It may not be a surplus, but it’s some positive economic news for India: the trade deficit has narrowed again.
Data published by the Ministry of Commerce and Industry show that the trade gap declined to two-year low of $10.3bn in March – compare that with the deficit of $14.9bn in February and $13.5bn in March 2012.
Exports were up 7 per cent year-on-year to $30.8bn, while imports were valued at $41.2bn in March, down 2.9 per cent in the year.
This is the chart from Barclays:* Indicates data only through February 2013; Source: Bloomberg, CEIC, Barclays Research
Falling commodity prices have helped reduce India’s import bill, with oil imports of $13.3bn in the month of March, down 16.6 per cent year-on-year. Gold imports have also fallen due to the big price fall in the last few days and import duty hikes designed to discourage demand.
Less positive is the weakening domestic demand, which sent non-oil imports to $27.8bn in March, up 5.4 per cent year-on-year.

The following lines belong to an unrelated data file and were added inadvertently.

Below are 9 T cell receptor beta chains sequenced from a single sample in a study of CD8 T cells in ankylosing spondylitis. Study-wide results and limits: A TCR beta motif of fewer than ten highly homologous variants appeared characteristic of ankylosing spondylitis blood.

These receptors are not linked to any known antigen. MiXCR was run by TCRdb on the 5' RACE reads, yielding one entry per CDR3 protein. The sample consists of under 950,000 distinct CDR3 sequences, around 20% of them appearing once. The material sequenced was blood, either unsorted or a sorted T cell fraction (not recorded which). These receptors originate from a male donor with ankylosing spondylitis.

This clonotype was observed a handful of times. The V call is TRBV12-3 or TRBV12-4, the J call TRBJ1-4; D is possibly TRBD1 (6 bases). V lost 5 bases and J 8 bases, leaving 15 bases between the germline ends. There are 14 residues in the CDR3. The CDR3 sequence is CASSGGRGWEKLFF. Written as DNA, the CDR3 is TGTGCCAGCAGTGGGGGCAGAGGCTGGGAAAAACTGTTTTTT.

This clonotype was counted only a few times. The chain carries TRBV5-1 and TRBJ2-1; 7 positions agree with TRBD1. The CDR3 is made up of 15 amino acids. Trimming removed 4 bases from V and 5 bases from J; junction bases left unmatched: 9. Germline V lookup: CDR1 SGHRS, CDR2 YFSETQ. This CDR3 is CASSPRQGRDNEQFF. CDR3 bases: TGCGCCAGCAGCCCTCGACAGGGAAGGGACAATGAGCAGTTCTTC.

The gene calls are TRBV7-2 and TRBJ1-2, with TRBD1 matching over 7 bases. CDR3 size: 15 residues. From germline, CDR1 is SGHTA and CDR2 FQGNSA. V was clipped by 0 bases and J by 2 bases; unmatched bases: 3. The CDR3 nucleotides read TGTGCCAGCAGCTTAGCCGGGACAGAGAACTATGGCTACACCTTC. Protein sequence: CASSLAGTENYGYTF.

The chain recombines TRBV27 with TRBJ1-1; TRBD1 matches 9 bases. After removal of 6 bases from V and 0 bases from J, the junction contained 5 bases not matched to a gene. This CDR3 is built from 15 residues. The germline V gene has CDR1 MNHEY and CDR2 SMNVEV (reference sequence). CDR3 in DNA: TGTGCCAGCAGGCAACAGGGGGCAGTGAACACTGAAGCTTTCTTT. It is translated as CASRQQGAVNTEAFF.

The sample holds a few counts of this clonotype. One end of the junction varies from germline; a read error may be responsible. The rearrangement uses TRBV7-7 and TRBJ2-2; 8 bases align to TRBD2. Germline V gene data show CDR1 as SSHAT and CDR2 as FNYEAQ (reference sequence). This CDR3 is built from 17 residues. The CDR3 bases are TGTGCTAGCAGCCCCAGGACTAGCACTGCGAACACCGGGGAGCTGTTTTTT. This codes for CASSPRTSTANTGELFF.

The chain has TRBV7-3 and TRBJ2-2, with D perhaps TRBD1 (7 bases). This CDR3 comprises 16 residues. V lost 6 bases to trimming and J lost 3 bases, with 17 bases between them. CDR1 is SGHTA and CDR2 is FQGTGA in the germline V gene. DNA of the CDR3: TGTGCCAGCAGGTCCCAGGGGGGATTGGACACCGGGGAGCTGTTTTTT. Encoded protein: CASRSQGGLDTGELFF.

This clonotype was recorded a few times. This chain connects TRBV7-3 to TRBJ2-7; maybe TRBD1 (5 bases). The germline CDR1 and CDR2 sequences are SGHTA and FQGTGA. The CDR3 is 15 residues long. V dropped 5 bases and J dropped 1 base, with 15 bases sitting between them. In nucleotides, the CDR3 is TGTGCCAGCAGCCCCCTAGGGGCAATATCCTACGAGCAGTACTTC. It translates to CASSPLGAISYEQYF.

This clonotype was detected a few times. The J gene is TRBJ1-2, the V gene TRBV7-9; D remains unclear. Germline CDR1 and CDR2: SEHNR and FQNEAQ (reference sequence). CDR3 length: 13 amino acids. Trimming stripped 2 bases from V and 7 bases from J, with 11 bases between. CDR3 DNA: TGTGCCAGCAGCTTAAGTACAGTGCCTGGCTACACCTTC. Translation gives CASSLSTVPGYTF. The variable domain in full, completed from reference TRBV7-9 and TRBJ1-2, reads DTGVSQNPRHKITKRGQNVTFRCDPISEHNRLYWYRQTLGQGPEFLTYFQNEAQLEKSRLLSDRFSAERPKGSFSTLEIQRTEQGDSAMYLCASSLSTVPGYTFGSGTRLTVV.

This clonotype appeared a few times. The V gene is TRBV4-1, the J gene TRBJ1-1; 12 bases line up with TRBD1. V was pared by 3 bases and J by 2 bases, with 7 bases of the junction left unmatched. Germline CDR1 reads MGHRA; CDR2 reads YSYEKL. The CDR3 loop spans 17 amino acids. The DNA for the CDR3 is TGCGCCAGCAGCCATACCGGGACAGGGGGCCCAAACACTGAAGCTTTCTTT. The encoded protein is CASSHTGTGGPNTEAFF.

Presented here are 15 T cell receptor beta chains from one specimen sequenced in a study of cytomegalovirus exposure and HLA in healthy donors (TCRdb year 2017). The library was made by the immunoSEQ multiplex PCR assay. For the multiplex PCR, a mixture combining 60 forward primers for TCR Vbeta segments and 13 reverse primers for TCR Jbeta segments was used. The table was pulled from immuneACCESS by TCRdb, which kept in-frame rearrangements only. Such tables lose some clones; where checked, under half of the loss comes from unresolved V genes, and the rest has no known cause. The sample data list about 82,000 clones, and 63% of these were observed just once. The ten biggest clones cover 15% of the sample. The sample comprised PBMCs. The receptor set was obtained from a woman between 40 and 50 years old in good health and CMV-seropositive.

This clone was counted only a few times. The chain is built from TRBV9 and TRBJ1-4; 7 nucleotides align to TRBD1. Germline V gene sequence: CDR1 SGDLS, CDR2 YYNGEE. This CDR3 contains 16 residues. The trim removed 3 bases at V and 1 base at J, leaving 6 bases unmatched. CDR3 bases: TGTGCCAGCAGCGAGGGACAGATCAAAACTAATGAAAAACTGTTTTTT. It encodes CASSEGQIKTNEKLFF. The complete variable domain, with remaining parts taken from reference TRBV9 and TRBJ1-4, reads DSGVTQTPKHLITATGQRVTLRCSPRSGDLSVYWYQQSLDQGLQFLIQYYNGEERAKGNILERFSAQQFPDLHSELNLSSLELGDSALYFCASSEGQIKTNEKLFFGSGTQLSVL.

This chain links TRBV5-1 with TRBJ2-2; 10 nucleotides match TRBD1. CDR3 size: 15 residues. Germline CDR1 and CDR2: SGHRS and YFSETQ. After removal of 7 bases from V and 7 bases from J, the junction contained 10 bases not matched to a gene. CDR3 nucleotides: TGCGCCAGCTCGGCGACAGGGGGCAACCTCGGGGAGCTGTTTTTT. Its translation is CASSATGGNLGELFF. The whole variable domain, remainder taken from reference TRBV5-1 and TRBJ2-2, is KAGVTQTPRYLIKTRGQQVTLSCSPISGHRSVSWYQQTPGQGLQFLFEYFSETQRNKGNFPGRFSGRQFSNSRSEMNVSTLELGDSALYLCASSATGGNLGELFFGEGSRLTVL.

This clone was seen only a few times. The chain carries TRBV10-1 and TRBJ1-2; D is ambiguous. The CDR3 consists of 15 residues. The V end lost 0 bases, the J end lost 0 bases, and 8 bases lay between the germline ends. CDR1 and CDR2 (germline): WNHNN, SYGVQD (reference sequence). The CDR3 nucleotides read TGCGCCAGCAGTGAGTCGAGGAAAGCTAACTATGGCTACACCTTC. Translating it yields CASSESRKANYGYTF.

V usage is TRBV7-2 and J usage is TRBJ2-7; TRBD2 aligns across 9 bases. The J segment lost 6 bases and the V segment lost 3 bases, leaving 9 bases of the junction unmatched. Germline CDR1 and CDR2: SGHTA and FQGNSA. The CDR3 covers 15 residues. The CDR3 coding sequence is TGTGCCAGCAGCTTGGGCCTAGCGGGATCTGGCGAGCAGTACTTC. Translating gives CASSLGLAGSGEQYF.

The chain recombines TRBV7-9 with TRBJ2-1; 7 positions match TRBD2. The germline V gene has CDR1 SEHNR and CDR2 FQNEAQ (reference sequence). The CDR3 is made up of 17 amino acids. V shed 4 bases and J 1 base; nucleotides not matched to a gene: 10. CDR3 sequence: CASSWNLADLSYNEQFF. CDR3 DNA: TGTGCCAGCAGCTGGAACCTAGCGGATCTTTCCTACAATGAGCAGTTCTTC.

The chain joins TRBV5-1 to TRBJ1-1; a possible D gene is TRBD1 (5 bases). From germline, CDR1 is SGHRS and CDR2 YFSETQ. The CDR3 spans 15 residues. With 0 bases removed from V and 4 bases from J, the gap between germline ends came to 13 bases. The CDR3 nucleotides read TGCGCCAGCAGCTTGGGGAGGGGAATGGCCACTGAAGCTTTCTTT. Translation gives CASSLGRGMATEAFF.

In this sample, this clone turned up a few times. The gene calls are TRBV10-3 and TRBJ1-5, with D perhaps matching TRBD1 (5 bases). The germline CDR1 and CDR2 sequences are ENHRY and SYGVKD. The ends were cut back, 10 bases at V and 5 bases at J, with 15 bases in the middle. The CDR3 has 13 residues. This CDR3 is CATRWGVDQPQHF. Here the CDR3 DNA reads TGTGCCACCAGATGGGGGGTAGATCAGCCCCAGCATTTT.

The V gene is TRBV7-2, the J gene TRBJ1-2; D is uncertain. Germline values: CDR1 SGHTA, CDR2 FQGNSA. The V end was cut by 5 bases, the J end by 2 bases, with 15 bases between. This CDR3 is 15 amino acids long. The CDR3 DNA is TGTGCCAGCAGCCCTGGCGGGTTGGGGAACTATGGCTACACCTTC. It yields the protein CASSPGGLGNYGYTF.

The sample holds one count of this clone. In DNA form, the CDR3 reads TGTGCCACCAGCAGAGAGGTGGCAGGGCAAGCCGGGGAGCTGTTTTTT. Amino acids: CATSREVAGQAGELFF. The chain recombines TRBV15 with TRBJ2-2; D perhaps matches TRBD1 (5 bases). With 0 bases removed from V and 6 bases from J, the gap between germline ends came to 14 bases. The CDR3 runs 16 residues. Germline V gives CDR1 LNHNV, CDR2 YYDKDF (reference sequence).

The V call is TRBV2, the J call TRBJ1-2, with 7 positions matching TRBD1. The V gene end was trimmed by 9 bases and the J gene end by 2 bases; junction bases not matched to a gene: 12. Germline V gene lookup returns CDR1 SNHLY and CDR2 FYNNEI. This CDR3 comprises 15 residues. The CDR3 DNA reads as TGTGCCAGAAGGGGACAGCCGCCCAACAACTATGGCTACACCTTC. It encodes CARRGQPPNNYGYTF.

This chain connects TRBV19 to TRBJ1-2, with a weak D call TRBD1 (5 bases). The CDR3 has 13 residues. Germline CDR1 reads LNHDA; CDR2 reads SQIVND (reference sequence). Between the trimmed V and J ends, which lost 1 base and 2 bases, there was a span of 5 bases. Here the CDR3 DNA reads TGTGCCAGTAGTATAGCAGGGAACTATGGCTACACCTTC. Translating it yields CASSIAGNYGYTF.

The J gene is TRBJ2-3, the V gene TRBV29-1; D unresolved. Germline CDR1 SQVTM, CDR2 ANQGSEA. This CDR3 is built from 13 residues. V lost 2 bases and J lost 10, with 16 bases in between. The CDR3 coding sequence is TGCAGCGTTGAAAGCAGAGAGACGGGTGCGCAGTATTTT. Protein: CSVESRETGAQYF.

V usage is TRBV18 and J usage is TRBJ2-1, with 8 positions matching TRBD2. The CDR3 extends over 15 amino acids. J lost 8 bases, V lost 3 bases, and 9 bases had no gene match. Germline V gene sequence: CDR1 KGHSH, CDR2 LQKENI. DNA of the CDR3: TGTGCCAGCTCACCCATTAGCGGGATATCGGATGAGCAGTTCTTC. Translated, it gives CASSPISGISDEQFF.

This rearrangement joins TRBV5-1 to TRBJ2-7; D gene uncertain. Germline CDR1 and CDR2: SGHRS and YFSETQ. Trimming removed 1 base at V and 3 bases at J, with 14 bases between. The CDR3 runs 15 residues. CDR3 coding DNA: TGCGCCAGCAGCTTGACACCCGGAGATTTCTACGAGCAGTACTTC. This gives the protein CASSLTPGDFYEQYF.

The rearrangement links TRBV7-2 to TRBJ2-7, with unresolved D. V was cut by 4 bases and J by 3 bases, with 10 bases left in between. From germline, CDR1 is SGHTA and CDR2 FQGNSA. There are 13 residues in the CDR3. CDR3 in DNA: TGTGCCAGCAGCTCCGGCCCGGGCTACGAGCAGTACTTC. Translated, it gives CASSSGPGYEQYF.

Exports may have improved, but it is worth noting the seasonal effect – exports always improve towards the end of the financial year. Over the past three years, India’s trade deficit has improved by an average $2.8bn between February and March.
Sonal Varma, an analyst at Nomura, commented:
While part of the seasonal improvement in the March trade deficit will reverse in April, the recent fall in oil and gold prices can lead to a saving of 1% of GDP on the current account deficit on an annualised basis, if the current price fall sustains.
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